The year has flown by, and somehow we've already stored our skeletons and pumpkins, and we're ready for Thanksgiving. Time to order those stretchy pants as you bring together family and friends over one table.
But with every large event, there are safety issues that occur as you cook a big feast in your kitchen.
Did you know Thanksgiving is the No. 1 day for home cooking fires in the country, followed by Christmas? Yes, that's more than three times as many as a regular day. Unattended cooking is the culprit for the rise in kitchen fires.
Sure, smart stove apps can help keep an eye on things and alert you, but not everyone has those on hand.
If you're thinking of hosting this year, read on for Thanksgiving safety tips for this holiday season.
Preparing a large feast for your family and friends isn't an easy feat, but it can be enjoyed with some pre-planning to save money and time. Check your smoke detectors, switch out the batteries if needed and make your grocery list.
Timing is everything when purchasing the best turkey and the ingredients for all of your sides. If you're buying a fresh turkey, wait until two days before Thanksgiving. We know it's not ideal for your busy schedule, but this helps keep it fresh for your meal.
Move your frozen turkey to the refrigerator prior to the big day. The general rule of thumb is to give it about 24 hours for every 5 pounds of turkey to thaw it completely. Place a tray under it to catch any juices and never let the turkey thaw out on the kitchen counter — frozen meat can start to grow bacteria after only two hours outside.
Start filling your shopping cart with grocery shelf items before reaching for the refrigerated perishables and frozen foods. After you've picked out your groceries, make sure to come straight home to make sure nothing thaws out.
As you go down your grocery list, keep all of your guests' dietary restrictions in mind. For example, pre-basted or self-basting turkeys often contain soy, wheat or dairy, so be sure to read the labels.
Use different utensils and cutting boards when preparing meat and produce and thoroughly wash them between each use. We know it's an extra step, but it keeps all bacteria off your prep area. Skip rinsing the turkey — it's not necessary.
Be sure to keep the meat thermometer out to check that the turkey reaches a safe internal temperature of 164 degrees Fahrenheit. With a different thermometer, check that all hot side items reach 140 degrees Fahrenheit or above.
With everyone catching up about this year's work and life milestones, you can quickly get distracted and walk away from the kitchen. A fire can start in the blink of an eye.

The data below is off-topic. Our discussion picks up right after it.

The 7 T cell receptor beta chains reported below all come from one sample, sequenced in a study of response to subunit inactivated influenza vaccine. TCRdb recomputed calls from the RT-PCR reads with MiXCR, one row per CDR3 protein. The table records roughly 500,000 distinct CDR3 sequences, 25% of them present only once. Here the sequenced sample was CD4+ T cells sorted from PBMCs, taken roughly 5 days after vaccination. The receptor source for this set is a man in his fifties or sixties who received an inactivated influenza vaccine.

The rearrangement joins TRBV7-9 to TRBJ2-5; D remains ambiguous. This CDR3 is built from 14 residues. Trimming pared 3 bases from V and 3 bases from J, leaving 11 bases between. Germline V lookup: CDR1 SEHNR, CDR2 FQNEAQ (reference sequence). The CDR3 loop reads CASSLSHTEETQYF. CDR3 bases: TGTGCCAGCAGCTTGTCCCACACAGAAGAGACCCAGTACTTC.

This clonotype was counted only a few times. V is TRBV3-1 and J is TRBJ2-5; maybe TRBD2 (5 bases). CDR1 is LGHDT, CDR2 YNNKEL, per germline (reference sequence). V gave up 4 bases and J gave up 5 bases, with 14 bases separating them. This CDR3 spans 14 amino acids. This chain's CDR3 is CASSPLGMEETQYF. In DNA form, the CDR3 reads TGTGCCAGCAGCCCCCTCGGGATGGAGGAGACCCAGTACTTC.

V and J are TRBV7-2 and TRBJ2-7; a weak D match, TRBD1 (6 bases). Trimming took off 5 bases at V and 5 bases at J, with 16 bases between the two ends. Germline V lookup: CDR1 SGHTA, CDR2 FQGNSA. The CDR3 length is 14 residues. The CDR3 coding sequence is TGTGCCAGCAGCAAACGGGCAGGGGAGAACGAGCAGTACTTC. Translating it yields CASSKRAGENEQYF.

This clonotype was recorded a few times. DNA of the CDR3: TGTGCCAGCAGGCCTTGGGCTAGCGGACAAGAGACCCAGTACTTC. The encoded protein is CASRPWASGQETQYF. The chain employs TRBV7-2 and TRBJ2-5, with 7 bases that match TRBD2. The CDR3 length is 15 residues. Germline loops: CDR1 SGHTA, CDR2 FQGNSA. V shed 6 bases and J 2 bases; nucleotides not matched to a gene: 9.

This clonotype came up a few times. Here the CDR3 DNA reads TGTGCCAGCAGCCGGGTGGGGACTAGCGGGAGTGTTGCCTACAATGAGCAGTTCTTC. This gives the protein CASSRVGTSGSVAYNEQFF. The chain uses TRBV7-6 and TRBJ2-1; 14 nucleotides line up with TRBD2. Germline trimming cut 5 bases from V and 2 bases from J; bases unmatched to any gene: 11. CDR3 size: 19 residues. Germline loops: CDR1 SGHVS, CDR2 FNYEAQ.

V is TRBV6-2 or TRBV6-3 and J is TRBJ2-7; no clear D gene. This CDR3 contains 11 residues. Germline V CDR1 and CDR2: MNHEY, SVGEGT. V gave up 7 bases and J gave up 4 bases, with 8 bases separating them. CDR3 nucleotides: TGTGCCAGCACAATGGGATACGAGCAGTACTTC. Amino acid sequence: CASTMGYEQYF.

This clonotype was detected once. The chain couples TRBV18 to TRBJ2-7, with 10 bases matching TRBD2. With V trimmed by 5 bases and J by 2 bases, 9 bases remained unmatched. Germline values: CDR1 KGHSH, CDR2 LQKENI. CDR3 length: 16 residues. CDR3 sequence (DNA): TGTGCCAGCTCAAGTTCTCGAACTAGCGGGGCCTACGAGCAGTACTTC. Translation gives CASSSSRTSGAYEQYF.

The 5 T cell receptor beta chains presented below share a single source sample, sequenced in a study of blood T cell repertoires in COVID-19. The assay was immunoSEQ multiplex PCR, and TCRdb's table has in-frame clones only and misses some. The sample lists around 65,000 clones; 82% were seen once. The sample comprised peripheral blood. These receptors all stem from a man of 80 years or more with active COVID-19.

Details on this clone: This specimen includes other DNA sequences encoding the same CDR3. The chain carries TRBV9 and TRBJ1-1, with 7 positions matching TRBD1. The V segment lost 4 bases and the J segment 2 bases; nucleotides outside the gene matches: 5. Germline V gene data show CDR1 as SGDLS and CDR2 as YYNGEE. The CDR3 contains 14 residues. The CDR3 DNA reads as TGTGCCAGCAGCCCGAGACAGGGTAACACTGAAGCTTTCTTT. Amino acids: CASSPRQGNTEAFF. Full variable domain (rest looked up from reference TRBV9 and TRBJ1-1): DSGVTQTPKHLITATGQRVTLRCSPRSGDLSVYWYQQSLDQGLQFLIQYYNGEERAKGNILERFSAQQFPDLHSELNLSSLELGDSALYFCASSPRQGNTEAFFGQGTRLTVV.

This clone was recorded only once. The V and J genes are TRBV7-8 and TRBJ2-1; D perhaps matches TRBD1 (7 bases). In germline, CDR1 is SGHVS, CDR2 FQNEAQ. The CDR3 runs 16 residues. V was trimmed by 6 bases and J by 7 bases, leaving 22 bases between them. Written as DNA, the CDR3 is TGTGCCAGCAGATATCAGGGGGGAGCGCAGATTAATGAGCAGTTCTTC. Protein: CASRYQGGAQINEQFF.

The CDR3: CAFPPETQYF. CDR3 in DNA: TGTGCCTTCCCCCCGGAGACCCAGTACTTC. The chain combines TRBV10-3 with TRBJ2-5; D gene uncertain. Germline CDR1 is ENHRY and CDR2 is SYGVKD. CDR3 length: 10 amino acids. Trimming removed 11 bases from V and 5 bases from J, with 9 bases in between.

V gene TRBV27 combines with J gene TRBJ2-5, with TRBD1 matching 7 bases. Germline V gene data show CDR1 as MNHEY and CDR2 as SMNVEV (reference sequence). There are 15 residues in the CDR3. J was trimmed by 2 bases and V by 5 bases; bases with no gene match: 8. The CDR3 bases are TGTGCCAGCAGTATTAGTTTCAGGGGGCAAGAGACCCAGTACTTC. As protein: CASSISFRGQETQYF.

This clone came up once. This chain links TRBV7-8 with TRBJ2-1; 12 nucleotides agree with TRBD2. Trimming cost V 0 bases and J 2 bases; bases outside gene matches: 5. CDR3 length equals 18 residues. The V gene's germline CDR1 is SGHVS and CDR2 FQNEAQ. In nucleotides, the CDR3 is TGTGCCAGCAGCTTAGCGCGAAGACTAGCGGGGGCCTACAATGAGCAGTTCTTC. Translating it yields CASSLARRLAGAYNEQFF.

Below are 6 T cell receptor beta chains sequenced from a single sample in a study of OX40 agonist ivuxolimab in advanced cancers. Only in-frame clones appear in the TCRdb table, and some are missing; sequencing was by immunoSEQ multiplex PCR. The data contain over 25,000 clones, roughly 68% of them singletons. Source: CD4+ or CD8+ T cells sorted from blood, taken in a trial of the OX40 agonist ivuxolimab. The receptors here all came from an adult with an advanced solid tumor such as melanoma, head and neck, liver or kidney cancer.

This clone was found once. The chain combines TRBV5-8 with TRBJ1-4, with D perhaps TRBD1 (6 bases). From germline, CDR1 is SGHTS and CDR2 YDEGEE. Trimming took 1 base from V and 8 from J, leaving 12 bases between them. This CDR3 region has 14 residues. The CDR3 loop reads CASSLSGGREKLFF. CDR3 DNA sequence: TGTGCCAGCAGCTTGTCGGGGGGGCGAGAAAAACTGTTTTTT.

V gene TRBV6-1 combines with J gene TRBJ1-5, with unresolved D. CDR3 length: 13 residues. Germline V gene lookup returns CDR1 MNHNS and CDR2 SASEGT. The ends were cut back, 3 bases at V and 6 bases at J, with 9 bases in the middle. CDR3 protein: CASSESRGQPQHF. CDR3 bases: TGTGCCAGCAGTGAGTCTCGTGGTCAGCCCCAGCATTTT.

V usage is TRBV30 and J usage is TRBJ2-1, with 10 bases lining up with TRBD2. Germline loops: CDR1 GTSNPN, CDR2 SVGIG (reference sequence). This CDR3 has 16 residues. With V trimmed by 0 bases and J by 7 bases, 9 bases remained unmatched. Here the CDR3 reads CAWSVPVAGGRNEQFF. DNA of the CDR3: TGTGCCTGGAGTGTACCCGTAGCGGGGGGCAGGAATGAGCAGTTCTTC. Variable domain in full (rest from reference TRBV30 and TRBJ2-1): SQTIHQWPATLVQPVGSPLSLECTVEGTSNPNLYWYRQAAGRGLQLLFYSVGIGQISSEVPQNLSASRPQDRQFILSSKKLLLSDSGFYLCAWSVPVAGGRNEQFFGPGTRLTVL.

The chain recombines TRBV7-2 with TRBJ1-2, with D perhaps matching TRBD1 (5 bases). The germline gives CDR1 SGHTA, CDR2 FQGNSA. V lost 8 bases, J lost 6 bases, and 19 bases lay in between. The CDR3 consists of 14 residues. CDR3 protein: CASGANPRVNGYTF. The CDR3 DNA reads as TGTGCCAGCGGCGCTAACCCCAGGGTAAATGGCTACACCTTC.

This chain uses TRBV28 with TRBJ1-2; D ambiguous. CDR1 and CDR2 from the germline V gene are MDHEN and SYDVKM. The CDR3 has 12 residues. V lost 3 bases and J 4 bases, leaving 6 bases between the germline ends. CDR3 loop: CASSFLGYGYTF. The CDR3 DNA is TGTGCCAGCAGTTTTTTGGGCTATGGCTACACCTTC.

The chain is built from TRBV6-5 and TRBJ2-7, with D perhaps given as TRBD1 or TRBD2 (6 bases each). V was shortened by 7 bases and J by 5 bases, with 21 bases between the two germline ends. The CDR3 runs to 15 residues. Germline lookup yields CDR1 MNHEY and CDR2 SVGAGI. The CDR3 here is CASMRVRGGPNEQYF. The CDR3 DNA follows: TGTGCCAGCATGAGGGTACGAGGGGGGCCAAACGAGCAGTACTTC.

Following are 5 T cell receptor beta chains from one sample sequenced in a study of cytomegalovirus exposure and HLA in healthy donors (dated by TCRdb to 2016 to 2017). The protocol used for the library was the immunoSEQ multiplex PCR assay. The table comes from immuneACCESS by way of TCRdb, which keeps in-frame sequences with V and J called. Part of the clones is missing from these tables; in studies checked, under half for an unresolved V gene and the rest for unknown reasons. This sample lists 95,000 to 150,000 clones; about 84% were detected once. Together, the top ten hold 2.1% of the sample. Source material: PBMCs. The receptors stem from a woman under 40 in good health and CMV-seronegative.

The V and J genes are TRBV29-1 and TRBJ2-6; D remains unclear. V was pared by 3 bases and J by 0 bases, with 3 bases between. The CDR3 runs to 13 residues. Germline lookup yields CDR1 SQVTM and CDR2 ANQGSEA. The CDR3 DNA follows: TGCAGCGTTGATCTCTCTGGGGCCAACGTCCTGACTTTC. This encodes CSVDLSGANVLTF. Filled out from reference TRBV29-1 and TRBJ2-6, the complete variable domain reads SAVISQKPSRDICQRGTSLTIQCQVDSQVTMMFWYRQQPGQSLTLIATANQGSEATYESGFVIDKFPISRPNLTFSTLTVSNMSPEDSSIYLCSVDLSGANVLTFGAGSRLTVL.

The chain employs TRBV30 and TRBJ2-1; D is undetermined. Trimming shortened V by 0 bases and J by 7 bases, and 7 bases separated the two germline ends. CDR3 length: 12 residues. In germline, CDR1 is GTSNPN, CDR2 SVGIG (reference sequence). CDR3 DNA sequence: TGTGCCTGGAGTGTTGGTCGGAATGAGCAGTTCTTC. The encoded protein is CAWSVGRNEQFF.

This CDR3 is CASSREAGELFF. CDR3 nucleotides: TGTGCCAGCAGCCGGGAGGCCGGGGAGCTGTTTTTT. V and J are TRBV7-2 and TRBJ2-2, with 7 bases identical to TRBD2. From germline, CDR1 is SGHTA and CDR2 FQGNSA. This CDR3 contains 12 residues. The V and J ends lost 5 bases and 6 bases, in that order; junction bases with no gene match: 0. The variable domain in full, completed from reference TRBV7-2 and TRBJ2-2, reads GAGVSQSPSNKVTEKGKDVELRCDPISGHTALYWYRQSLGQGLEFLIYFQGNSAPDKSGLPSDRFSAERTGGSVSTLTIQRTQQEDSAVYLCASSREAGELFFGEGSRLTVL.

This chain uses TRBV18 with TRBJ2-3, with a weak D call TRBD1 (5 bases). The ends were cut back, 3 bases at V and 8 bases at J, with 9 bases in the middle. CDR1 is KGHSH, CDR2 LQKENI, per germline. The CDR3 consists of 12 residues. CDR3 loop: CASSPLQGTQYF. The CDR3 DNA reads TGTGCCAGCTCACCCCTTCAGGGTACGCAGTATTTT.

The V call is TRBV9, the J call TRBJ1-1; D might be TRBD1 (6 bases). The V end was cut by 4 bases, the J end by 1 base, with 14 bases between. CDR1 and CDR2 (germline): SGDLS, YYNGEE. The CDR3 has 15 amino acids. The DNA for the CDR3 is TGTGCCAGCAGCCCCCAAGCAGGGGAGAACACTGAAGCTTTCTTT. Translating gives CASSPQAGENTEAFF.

Set a timer on your home assistant like the Amazon Echo, your smartphone or walk away with a potholder. Any of these will jolt you right out of conversation and back to the kitchen.
So, it's time to dig in — do you set up the table with name tags and formal place settings or a casual buffet? We think both a formal table and buffet are good options.
If you have room for a buffet, make sure that you set out the cold food first, so it's the right temperature when the guests grab it. Also, set up sauces and gravy near their corresponding dishes for easy access.
If you have a formal setup, designate your turkey carver and set all sides on easy to grab platters with serving spoons.
First things first — as you start plating sides for the table and putting the turkey on a platter, make sure that you check every stove burner and the oven. Turn everything off.
Move all things away from the burners to make sure nothing catches on fire, and check that the oven is empty. Don't leave anything still cooking, simmering or boiling.
Leftovers are the best part of Thanksgiving. But every year, one in six people get sick from contaminated food. Bacteria grow fast. But if you don't want your Thanksgiving feast to become the infamous story told again and again at parties, make sure to keep an eye on your food preparation and storage.
As people start to slow down over their meals, start wrapping all leftovers, taking them to the kitchen and placing them in the refrigerator. While a few of you clean, have someone in your family be in charge of entertaining the kids so everything will go faster.
Avoid storing the stuffing inside the turkey. They should remain separate. No food should stay out for more than two hours. Skip any leftovers on plates touched by your guests.
Once everyone is headed home, pack up the leftovers in small, shallow containers. Let them know to refrigerate them as soon as they get back. Store the turkey in the freezer.
You have up to four days to make all the turkey sandwiches and fried mashed potatoes you want, then you have to toss them.
Thanksgiving kicks off the ever-tiring holiday season, but with good food and people to surround you, you'll have a good time. Cook everything at the right temperature, keep your kitchen clean, be careful when handling produce and store leftovers within two hours.
Don't miss a good meal due to a dangerous kitchen fire. Stay safe in the kitchen this coming season.
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